on his first day in office.
Of course, it was not the bank restrictions or the smell of
corruption that had caused the PJ governors to walk away from
Saa and to line up behind Duhalde. Rather, it was Saa's policies,
which were considered too "left" and out of step with
IMF and U.S. wishes. This can be gauged immediately from Duhalde's
personal character and the shape of his economic program.
Duhalde has been known as a vehement critic of free-market
policies over the course of the 1990s. At the same time, he earned
a reputation for corruption during his two terms as governor of
Buenos Aires. According to James Petras, a longtime analyst of
Latin American politics, the selection of Duhalde as the new president
is clearly a provocation. He's a man of the right, and he's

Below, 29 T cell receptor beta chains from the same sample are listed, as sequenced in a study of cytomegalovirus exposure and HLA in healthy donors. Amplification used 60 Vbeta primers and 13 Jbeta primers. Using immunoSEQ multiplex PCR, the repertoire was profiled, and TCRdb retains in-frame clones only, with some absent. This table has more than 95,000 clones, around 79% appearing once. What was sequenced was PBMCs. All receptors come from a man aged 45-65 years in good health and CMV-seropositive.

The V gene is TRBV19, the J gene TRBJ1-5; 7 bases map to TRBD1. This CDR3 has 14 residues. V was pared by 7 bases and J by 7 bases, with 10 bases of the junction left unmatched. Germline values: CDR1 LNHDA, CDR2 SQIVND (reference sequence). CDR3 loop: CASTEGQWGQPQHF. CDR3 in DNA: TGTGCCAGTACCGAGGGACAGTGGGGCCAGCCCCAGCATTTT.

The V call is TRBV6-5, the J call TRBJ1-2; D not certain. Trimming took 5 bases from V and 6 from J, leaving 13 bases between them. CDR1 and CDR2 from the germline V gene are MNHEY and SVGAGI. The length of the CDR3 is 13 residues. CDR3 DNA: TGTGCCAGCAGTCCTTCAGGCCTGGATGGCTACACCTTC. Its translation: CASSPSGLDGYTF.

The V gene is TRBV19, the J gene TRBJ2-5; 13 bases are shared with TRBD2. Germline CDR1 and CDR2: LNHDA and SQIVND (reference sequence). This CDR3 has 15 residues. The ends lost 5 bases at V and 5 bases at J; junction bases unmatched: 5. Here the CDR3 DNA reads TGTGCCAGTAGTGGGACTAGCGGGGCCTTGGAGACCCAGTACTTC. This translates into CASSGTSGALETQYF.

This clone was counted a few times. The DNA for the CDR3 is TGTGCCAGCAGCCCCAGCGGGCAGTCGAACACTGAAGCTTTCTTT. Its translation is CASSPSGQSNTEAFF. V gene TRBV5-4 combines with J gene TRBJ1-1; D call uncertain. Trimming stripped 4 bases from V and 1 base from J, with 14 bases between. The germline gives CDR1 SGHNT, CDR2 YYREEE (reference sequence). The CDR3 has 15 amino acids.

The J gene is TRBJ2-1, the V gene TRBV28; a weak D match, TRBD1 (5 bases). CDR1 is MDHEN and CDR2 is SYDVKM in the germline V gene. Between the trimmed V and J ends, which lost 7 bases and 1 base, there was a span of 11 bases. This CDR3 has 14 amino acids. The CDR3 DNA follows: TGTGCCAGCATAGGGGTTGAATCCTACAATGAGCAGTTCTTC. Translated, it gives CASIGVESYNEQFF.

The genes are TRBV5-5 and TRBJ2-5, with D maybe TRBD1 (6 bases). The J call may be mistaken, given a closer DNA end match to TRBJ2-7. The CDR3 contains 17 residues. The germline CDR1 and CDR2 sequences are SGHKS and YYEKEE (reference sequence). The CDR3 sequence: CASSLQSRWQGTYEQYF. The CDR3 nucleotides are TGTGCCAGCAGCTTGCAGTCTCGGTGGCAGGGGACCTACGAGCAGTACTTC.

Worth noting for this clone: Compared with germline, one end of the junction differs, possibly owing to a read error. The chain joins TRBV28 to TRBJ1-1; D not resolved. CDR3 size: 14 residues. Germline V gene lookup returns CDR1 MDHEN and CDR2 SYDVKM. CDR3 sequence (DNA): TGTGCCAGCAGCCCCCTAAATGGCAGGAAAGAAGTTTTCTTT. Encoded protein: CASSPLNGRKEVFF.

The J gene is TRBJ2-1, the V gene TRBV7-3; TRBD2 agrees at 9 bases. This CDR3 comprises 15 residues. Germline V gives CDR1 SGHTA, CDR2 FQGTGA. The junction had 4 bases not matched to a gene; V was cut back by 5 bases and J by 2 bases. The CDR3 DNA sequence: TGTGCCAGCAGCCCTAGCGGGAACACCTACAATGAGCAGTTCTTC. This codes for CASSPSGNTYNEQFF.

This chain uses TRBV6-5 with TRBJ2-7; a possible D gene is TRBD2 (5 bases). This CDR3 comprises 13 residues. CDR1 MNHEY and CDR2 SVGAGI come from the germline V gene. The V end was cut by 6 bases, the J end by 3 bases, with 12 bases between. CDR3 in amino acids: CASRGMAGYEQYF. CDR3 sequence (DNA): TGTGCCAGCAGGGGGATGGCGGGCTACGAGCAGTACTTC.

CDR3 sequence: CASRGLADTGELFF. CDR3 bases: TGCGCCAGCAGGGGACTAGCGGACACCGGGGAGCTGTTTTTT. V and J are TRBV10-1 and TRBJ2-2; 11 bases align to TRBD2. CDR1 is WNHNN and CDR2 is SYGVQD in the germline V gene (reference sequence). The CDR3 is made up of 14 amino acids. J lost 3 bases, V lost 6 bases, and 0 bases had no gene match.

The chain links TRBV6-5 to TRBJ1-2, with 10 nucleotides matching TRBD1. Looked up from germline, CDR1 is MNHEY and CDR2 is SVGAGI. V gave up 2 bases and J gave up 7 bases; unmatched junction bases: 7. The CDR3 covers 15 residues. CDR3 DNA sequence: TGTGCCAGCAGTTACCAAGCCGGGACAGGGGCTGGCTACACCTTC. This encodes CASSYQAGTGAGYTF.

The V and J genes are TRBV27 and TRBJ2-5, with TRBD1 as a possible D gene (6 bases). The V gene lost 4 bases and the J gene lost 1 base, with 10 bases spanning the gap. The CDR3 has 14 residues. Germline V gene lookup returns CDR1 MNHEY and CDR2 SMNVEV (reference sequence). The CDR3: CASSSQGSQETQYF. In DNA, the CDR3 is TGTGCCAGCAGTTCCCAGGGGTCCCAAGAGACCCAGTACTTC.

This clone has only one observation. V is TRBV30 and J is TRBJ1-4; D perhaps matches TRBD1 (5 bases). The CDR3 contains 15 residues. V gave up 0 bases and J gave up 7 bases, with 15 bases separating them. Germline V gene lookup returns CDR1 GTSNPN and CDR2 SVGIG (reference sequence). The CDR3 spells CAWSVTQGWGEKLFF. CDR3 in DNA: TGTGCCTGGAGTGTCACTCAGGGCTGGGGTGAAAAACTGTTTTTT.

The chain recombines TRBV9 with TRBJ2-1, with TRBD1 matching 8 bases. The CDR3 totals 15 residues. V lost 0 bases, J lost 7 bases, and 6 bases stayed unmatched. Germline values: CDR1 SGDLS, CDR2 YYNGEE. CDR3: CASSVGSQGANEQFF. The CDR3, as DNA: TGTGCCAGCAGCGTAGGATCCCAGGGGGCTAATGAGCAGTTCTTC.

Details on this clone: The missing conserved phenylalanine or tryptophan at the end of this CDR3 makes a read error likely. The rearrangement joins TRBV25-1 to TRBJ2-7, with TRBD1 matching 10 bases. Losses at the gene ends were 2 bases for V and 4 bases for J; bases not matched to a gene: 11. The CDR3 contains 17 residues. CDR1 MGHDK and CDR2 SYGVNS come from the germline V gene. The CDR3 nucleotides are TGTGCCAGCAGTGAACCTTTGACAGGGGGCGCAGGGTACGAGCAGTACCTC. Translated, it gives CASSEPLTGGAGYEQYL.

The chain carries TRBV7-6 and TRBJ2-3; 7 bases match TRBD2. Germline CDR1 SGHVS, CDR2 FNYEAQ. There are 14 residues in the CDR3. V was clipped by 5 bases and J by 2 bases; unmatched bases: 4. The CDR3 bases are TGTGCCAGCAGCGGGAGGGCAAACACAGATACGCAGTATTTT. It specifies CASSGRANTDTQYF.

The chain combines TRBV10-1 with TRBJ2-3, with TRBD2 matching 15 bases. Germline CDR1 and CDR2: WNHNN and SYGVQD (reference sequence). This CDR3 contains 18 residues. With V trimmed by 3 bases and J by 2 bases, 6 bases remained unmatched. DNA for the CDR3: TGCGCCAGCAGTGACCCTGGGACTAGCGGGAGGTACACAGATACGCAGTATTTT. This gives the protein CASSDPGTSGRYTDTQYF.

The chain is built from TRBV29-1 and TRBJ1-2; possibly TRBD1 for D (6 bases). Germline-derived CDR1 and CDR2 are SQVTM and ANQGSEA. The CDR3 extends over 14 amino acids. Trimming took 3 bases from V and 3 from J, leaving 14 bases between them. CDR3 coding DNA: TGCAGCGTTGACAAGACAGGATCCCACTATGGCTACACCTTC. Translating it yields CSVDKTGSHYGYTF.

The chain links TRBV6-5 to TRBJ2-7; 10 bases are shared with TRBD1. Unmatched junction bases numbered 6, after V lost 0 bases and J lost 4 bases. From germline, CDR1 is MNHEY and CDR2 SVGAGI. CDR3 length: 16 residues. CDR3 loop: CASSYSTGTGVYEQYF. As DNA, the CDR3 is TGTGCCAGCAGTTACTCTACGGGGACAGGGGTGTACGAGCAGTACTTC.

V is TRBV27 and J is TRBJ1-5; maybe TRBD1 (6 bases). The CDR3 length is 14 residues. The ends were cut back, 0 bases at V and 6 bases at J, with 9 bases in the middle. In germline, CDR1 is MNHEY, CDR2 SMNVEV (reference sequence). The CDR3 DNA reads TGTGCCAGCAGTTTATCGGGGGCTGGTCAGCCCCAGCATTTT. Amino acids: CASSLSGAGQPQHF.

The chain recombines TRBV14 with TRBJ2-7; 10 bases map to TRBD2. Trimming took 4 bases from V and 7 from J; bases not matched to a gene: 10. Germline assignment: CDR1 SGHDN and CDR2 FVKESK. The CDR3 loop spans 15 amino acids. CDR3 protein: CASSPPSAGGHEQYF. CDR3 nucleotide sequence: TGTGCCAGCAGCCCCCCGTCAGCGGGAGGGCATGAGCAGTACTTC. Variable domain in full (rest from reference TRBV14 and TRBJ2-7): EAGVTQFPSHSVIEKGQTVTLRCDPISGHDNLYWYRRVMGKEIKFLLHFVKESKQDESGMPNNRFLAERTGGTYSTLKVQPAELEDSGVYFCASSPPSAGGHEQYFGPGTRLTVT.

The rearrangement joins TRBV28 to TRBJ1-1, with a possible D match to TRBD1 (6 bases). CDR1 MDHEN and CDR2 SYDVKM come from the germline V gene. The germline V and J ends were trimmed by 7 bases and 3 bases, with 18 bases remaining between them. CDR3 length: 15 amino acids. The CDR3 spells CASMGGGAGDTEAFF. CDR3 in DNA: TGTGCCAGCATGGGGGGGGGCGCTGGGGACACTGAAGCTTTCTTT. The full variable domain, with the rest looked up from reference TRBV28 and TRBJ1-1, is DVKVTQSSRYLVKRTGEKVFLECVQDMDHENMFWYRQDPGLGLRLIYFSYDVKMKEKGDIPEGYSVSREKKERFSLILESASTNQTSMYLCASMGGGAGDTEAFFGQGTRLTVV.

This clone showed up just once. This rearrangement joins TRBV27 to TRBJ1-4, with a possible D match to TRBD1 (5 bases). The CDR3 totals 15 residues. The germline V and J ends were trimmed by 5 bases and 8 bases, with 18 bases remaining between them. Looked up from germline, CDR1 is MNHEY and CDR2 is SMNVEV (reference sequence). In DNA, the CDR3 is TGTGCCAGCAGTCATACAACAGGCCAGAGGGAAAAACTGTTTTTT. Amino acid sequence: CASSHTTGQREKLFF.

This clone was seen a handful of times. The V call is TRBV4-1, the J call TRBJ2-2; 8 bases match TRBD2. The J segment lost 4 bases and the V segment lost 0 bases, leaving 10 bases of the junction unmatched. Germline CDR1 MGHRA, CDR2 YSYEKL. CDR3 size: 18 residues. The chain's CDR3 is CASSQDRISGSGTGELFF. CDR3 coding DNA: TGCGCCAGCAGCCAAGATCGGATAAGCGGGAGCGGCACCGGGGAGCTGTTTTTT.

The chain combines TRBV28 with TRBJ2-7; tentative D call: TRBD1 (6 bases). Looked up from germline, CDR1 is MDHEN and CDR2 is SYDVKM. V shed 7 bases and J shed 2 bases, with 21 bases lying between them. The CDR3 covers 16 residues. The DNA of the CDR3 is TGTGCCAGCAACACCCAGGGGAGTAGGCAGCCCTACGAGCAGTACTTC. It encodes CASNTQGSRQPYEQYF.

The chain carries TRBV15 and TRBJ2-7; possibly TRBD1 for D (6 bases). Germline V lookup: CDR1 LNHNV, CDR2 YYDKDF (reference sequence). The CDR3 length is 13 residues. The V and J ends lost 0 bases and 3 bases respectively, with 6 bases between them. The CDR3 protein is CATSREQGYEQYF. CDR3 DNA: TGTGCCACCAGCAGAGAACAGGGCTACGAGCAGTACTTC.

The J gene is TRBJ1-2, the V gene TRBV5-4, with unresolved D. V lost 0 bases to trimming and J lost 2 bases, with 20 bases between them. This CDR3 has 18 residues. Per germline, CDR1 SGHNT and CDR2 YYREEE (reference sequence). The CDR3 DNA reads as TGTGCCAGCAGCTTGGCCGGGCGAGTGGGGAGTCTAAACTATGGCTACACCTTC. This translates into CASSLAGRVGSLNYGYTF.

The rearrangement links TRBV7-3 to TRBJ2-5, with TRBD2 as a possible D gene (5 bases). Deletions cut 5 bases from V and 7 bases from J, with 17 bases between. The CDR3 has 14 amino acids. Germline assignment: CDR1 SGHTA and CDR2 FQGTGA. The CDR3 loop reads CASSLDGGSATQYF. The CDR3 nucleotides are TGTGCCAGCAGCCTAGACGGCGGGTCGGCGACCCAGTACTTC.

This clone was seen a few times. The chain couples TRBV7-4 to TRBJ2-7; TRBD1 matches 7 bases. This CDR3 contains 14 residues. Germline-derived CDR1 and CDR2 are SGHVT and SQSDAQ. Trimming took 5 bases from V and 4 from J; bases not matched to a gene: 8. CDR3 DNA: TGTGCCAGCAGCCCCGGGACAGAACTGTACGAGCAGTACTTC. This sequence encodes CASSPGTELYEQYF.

organized, in the past, a political apparatus of thugs. Despite
what the press says, he is capable of putting right-wing street
fighters out-fascist-like groups that can draw on lumpens and
some disoriented unemployed to challenge for hegemony in the streets
and rake pressure off the police. There already has been one major
confrontation, with, of course, police taking the side of Duhalde's
Duhalde presented his economic program shortly after his inauguration,
using the populist slogans "Let's end the alliance of political
power with financial power," and "Let's construct the
alliance of the community of producers." It included both
a provision prohibiting layoffs for reasons other than misconduct
during the next 90 days and the promise of price controls on basic